Speaking of Yiddish, I noticed this review of a biography of Isaac Bashevis Singer in December. Interestingly, the biography itself is a translation, which is never mentioned, but the review does briefly discuss the translation of Mr. Singer’s work:
“Fame in America came to Singer shortly after, when The Partisan Review published his story “Gimpel the Fool.” Here too, though, sweetness came with bitterness. Saul Bellow had translated the work at the request of Irving Howe and Eliezer Greenberg. “I had seven names in all: imbecile, donkey, flax-head, dope, glump, ninny and fool,” Gimpel begins, sounding more like Augie March than someone from the old country. It’s hard not to wonder about the effect on Singer of this side door to renown. We know he never let Bellow near another story of his, doing his own translations from that time on with the help of not-so-famous assistants.
“These translations — “second originals” as Singer called them — grew to be quite different from the Yiddish texts. Singer often stripped much of the metaphysics and verbal density out of his native-language efforts, leaving a simpler mix of the imaginative and the quotidian, the carnal and the concrete, that he felt would appeal to the tastes of English-language readers. And they — especially American Jews — responded. Singer became for them an appealing combination of home-grown mystical realist and approachable modernist. In addition, he was the beneficiary of their guilt and grief over the fate of the people they had left behind in Europe.”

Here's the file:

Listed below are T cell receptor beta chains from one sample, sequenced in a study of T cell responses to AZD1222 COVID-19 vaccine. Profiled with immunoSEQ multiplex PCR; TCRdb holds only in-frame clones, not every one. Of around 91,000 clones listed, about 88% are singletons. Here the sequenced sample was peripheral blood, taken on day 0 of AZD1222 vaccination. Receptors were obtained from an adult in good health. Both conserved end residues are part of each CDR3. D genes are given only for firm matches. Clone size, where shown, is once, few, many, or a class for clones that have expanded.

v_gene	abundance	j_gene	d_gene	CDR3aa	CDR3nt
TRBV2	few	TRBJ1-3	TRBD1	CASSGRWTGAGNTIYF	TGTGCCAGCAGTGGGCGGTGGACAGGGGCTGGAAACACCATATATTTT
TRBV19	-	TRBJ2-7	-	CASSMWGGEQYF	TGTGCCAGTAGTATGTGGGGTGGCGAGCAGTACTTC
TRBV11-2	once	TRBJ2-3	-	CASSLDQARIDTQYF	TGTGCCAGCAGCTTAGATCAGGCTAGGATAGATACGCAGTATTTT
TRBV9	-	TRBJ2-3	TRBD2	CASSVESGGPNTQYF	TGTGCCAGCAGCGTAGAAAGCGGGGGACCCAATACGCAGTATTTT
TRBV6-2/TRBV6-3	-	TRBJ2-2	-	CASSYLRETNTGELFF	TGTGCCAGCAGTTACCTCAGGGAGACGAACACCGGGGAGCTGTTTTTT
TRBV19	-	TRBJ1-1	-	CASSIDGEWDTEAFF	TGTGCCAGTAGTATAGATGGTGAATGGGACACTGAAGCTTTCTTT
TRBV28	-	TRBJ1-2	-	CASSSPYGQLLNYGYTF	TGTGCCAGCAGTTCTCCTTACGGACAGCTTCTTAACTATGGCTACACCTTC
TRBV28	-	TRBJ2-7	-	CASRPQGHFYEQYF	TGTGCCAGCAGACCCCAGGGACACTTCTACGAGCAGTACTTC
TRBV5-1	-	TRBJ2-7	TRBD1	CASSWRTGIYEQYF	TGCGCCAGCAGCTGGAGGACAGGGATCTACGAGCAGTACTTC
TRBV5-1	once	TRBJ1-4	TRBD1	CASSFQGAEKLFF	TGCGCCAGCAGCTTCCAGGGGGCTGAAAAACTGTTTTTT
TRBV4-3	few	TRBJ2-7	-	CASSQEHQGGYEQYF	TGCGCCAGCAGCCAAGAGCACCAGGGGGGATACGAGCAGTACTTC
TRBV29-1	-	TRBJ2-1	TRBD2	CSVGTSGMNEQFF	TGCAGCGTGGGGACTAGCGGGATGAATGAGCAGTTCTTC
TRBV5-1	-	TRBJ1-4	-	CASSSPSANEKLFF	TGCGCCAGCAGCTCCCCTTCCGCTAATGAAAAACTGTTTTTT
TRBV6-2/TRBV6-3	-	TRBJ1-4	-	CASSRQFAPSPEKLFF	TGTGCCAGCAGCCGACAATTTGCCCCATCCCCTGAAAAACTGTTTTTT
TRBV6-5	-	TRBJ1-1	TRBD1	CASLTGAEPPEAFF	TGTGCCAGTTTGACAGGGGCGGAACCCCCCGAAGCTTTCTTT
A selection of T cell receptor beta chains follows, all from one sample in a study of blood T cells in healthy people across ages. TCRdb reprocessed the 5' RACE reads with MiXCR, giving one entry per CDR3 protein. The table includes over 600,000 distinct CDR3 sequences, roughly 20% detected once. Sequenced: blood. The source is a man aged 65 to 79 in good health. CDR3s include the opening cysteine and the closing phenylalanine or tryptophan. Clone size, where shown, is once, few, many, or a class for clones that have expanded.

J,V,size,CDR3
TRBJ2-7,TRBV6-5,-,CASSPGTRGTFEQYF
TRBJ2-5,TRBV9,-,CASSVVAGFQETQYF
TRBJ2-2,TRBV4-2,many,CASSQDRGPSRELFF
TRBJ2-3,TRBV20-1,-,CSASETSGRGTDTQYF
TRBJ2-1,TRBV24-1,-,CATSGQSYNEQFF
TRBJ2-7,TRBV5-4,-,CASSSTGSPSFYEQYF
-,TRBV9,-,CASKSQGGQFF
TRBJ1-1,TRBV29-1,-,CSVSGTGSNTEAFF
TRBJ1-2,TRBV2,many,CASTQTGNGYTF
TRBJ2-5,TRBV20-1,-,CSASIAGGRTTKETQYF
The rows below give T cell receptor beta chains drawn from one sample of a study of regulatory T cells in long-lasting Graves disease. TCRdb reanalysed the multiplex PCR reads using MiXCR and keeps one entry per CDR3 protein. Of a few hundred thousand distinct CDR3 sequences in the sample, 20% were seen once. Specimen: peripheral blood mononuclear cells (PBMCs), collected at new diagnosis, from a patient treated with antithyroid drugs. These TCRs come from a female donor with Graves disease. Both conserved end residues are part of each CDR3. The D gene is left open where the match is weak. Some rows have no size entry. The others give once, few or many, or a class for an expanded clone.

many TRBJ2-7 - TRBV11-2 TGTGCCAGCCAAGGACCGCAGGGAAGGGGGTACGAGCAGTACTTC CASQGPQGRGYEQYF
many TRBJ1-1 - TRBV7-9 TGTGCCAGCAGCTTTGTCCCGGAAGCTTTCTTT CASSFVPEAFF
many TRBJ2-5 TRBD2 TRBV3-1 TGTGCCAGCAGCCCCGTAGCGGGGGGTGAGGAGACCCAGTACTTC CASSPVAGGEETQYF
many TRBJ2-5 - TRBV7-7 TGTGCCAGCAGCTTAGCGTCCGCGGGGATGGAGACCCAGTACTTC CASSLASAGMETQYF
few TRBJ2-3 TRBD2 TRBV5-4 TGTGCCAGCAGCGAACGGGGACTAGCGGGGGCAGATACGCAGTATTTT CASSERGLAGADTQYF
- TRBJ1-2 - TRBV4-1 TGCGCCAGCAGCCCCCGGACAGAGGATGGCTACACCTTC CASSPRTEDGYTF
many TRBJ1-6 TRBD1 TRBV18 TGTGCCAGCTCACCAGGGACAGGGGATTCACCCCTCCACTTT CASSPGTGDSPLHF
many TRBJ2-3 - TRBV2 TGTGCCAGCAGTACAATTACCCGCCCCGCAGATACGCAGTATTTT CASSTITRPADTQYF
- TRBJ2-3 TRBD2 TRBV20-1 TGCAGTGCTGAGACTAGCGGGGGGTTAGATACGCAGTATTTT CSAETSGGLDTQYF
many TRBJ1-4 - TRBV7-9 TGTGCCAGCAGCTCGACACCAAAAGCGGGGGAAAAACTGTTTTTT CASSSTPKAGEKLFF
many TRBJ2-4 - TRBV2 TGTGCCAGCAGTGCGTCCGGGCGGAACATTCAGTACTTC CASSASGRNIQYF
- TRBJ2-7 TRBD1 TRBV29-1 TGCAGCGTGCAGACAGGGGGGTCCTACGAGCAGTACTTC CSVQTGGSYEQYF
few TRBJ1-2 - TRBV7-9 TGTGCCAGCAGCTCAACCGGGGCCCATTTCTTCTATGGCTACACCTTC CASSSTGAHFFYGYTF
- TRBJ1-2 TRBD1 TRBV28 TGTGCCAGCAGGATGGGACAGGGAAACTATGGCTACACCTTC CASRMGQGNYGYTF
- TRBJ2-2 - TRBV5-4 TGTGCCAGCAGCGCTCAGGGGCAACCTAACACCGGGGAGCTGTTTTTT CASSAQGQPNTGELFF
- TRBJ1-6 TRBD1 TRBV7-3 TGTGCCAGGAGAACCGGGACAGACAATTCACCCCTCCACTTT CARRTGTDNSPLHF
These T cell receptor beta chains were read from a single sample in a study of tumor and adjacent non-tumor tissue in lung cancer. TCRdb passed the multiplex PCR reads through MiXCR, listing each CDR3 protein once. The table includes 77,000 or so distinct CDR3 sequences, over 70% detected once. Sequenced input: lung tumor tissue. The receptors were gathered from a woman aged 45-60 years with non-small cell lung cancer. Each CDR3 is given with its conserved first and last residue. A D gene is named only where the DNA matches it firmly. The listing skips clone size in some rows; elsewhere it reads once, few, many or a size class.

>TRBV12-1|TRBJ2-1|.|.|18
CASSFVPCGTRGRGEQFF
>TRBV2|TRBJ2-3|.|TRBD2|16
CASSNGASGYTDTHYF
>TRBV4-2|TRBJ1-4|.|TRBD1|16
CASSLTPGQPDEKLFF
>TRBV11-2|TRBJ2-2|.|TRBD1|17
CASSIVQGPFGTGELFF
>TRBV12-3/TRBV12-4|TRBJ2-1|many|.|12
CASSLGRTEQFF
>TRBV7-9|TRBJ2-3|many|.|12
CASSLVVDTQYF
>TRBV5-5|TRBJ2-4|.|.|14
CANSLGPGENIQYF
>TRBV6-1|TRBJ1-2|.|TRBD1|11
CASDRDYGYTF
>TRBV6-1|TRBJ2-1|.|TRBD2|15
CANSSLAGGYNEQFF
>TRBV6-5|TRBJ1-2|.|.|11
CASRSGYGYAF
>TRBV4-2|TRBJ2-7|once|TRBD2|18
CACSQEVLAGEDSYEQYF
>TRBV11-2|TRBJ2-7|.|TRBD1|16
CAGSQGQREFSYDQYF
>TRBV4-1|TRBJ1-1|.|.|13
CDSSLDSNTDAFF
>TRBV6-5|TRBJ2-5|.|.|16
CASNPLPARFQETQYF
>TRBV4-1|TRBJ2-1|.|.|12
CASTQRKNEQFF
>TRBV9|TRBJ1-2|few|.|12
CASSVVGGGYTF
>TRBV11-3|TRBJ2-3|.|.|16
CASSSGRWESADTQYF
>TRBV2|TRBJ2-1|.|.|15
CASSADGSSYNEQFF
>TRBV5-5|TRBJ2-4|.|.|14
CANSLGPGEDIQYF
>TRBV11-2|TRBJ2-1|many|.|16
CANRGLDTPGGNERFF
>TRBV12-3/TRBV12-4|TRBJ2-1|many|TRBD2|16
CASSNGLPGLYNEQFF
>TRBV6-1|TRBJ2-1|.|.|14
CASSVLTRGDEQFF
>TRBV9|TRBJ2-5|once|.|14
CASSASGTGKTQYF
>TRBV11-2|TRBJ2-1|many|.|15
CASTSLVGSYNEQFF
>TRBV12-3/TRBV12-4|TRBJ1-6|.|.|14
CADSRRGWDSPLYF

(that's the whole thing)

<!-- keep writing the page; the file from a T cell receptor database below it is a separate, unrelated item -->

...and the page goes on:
In other words, Mr. Singer changed his works as he ‘translated’ them, perhaps just to make small adjustments or improvements at times, and for other works, changing them for the target audience. Is something still a translation if it is a new, changed version in a new language? Where is the line drawn between translating and rewriting, or translating and adapting?
This will be discussed more in the next post.